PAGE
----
Under the agreement, Rio’s state government is building a 1-kilometer- (0.62-mile-) long pipeline in the city’s Flamengo neighborhood to stem the flow of raw sewage into the Marina. The $6.2 million project will connect area rainwater collectors with a sewage treatment center in the Ipanema Beach area.
More than half of the sewage in this city of 12 million goes untreated, meaning that collected rainwater is often contaminated with raw sewage. More than 10,000 liters of raw sewage flows each second into most of Rio’s waterways, from the massive Guanabara Bay, where the Gloria Marina is located, to its beaches and lagoons.
August 29, 2014
Douglas Main – Newsweek, 8/28/2014
The forests surrounding some of Brazil’s biggest cities, like São Paulo and Rio de Janeiro, are home to a dizzying variety of life, with iconic species like golden lion tamarins (pictured above), maned three-toed sloths and red-tailed parrots. A total of 2,200 species of birds, mammals, reptiles and amphibians are found in Brazil’s Atlantic forests, and nearly 200 types of birds live there and nowhere else.
But these forests are disappearing as farmers clear them for agriculture and as towns spread outward; less than 15 percent of the original forest cover remains.
The good news is that scientists have calculated that it would cost a relatively small amount to pay the area’s farmers to protect their own land by not developing it. By their estimate, it would cost Brazil $198 million annually—or 6.5 percent of what the country currently spends on agricultural subsidies—to preserve enough land to harbor a sustainable level of flora and fauna, the scientists wrote in a study published today (August 28) in the journal Science.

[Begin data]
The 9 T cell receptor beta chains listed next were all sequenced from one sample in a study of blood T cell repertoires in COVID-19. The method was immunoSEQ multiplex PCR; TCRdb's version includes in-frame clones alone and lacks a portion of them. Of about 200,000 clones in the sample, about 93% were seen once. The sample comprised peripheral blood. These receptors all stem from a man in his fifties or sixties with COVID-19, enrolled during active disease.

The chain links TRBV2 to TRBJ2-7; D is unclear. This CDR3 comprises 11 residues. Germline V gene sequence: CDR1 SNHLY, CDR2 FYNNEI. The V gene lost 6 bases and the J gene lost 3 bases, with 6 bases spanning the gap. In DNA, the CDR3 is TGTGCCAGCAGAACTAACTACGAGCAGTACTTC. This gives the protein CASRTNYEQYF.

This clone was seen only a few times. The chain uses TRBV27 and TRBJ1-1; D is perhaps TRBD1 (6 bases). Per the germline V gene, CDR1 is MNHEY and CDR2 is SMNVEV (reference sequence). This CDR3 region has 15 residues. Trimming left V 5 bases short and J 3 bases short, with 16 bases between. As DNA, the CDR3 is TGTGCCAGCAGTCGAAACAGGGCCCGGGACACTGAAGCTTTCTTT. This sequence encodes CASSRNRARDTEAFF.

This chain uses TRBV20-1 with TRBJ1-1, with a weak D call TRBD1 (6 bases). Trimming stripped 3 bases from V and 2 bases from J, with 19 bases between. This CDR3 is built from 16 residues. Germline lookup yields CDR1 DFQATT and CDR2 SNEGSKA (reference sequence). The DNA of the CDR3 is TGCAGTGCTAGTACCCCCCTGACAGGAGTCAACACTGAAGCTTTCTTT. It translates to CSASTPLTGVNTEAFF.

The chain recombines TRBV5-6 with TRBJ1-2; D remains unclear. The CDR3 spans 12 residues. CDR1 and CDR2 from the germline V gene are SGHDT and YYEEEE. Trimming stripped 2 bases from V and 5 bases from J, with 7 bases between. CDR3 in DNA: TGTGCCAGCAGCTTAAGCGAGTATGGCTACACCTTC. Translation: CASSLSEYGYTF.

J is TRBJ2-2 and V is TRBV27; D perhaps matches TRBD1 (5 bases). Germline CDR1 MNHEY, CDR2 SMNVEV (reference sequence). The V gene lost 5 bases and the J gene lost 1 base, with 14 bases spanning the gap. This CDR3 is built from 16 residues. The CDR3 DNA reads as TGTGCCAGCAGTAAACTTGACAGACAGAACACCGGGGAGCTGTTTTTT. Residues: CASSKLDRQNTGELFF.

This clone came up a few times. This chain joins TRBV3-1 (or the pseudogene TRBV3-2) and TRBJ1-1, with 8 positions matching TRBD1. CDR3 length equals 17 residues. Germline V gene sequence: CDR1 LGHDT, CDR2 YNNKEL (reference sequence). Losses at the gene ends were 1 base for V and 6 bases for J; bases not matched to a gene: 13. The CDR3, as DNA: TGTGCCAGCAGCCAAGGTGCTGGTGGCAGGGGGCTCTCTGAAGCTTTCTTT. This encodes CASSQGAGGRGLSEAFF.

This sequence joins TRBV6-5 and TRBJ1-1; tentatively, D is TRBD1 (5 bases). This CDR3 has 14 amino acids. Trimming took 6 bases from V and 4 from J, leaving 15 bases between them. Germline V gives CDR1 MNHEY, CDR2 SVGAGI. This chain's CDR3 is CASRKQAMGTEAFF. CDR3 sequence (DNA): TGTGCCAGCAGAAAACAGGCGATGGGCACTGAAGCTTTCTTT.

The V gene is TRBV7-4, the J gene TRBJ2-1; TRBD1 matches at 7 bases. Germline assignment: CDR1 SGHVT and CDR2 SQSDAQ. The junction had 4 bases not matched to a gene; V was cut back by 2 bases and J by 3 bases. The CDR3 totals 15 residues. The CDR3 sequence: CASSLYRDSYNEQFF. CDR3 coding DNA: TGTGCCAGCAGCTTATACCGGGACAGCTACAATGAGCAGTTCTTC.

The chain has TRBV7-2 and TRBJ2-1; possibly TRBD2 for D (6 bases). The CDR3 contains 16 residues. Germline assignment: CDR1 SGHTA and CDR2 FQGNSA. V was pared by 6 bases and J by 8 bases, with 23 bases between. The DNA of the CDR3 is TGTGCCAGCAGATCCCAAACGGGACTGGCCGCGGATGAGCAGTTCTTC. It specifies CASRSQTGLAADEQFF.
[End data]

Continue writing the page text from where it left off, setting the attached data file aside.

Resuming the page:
August 28, 2014
Bill Faries – Bloomberg, 8/28/2014
American enthusiasm for soccer’s World Cup prompted Brazil to shift more of its advertising toward the U.S. ahead of the 2016 Olympics in Rio de Janeiro, the head of Brazil’s tourism agency Embratur said.
U.S. citizens represented just over 10 percent of the 1.04 million foreign visitors to Brazil during the month long tournament that ended July 13, Embratur President Vicente Neto said in an interview. That made the U.S. the second-biggest source of foreign fans after neighboring Argentina, whose team made it to the final against Germany.
“It exceeded all our expectations,” Neto said in Miami last week. “We’re expecting that to be the same with the Olympics, given the U.S. history and participation in the Games.”
August 22, 2014
Mimi Whitefield – Miami Herald, 8/21/2014
During the World Cup, more than 1 million international visitors flocked to Brazil — far exceeding pre-tournament expectations.
That wasn’t the only thing topsy-turvy about the world’s biggest sporting event. The Brazilian soccer team was a pre-Cup favorite and many expected Brazil would flub at organizing the June 15-July 15 event. Instead, Brazil was routed in the semifinals and got high marks for its hosting efforts.
Now it hopes to take some of the lessons it learned from organizing a successful World Cup as it barrels full-speed ahead in preparing for its next mega sporting event: the 2016 Rio Olympics.